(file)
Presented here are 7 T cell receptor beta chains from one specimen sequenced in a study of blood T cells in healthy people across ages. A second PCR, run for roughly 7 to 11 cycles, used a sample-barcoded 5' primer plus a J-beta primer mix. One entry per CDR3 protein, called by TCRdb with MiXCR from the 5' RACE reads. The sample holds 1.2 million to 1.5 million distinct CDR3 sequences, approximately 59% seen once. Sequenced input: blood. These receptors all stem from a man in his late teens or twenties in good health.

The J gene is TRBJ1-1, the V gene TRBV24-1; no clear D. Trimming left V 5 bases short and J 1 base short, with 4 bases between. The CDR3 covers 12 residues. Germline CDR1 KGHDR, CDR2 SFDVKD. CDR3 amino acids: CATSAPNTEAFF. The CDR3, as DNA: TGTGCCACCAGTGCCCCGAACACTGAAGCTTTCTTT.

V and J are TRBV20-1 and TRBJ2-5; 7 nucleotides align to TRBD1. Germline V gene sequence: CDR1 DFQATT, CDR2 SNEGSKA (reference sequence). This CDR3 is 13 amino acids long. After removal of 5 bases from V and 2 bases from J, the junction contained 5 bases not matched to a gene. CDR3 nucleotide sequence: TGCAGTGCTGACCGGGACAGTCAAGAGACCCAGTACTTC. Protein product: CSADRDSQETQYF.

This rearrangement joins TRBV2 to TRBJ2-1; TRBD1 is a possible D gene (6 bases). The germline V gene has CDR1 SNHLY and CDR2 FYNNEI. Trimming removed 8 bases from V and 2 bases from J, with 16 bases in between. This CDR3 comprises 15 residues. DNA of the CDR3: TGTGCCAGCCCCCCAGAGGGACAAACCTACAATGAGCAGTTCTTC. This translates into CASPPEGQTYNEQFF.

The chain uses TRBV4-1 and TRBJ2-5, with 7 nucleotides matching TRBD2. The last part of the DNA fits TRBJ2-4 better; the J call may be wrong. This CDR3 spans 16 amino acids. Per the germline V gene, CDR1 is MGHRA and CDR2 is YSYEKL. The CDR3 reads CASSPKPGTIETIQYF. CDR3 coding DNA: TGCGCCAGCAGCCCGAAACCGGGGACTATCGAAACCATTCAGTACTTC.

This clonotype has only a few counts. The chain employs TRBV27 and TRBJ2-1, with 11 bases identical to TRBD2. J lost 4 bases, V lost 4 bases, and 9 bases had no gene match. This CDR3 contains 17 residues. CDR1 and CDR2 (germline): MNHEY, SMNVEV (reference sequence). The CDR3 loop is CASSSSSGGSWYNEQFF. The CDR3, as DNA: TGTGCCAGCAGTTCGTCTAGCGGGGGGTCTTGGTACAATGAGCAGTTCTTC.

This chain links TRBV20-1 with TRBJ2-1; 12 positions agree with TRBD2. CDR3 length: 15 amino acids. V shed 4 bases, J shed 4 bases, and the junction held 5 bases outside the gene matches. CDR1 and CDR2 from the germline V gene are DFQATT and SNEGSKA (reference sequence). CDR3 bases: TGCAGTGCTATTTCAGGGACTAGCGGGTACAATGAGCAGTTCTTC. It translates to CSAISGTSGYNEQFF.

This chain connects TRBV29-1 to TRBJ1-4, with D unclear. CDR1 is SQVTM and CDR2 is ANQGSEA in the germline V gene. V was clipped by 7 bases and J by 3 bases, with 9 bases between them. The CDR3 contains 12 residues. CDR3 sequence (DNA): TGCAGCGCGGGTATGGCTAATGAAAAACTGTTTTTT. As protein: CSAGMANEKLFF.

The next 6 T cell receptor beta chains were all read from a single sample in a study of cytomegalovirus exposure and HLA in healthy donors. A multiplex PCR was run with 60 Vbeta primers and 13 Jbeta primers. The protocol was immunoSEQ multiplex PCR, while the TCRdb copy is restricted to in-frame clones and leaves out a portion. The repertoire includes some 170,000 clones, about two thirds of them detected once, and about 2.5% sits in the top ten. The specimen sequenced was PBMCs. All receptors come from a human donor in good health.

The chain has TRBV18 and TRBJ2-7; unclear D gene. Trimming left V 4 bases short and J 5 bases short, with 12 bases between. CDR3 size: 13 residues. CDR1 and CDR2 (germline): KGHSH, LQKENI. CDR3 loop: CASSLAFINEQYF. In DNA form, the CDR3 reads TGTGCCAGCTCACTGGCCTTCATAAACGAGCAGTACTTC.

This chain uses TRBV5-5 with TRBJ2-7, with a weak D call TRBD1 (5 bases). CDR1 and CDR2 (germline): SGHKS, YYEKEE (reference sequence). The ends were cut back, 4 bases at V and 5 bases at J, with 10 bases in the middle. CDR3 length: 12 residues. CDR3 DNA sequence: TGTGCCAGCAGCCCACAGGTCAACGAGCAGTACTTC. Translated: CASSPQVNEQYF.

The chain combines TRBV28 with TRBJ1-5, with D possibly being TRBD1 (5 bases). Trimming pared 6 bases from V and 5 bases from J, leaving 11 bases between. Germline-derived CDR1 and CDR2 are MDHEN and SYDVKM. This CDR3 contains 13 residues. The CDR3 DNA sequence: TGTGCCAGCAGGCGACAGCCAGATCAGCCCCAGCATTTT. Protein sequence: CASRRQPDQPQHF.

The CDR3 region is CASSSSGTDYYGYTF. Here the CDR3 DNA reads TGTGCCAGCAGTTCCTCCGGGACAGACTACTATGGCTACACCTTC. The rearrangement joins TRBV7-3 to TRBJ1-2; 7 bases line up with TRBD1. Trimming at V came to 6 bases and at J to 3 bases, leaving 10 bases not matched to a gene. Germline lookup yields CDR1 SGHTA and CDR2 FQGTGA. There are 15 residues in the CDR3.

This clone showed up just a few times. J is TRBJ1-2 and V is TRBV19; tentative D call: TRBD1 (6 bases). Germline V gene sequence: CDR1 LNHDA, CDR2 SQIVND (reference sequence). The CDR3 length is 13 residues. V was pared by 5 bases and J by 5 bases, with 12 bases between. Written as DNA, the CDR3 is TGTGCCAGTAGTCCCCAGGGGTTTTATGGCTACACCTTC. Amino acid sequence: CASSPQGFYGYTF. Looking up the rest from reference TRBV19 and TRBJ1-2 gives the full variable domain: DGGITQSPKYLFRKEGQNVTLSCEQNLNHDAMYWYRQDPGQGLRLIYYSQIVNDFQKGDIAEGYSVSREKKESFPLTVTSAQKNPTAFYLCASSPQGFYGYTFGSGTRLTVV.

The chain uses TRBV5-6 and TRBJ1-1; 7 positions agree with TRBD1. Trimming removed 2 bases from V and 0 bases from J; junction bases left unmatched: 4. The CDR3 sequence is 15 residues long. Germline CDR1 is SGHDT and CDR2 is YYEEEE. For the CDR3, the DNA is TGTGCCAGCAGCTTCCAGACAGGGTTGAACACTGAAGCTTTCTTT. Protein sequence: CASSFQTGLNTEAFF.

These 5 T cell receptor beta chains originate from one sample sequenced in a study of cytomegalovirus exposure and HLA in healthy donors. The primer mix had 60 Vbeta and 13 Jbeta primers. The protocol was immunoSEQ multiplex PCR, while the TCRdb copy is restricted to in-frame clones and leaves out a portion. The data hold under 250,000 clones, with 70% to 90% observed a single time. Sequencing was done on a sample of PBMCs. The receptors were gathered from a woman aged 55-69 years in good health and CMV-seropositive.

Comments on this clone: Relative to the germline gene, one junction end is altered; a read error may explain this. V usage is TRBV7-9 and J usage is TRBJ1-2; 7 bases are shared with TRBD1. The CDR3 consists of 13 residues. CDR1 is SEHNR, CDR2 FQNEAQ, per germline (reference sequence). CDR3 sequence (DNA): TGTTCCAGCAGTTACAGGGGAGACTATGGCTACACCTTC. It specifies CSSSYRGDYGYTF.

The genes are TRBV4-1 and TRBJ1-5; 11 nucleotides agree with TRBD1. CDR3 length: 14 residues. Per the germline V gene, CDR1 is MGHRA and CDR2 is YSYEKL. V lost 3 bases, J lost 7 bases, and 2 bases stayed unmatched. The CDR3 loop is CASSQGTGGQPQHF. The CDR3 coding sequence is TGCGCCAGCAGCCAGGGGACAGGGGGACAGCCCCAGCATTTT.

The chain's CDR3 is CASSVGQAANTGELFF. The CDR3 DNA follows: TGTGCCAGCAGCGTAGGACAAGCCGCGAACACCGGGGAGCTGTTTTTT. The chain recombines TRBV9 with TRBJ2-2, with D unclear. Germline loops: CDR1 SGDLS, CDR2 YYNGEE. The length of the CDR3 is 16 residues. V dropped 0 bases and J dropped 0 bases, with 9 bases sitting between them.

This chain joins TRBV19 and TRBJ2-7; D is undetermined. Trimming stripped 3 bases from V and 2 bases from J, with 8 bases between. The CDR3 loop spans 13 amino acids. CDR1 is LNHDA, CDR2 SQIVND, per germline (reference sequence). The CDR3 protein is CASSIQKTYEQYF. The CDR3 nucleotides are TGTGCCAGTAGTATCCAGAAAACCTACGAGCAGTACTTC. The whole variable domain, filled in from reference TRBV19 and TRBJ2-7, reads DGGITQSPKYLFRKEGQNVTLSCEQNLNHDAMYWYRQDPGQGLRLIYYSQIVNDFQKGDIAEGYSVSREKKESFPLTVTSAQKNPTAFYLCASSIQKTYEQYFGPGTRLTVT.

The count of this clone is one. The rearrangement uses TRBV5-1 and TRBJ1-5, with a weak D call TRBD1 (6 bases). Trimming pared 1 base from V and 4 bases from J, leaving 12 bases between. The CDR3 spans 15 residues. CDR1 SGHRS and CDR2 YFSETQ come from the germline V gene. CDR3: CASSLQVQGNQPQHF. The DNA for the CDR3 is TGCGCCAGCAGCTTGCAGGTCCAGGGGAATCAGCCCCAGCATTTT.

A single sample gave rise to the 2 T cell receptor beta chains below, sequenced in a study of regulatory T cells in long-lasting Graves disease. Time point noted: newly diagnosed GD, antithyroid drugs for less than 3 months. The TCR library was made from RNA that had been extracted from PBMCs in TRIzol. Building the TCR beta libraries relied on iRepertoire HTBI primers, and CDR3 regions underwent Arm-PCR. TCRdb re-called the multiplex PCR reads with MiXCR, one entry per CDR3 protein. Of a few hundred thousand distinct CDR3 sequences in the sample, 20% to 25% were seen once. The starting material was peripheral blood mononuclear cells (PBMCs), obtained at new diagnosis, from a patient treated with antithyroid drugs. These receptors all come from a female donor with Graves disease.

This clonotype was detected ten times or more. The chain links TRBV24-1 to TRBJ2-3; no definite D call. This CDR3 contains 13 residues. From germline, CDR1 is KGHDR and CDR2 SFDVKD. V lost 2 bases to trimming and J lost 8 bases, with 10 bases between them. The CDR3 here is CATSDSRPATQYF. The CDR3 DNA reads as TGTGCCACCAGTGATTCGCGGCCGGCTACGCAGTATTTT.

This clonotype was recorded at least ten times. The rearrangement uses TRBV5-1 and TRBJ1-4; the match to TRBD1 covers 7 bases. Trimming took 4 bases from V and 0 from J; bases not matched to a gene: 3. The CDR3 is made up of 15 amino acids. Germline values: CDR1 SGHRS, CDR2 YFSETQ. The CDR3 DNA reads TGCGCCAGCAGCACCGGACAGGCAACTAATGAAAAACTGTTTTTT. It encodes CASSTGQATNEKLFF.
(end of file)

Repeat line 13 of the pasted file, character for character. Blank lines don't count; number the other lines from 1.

The CDR3 region is CASSSSGTDYYGYTF. Here the CDR3 DNA reads TGTGCCAGCAGTTCCTCCGGGACAGACTACTATGGCTACACCTTC. The rearrangement joins TRBV7-3 to TRBJ1-2; 7 bases line up with TRBD1. Trimming at V came to 6 bases and at J to 3 bases, leaving 10 bases not matched to a gene. Germline lookup yields CDR1 SGHTA and CDR2 FQGTGA. There are 15 residues in the CDR3.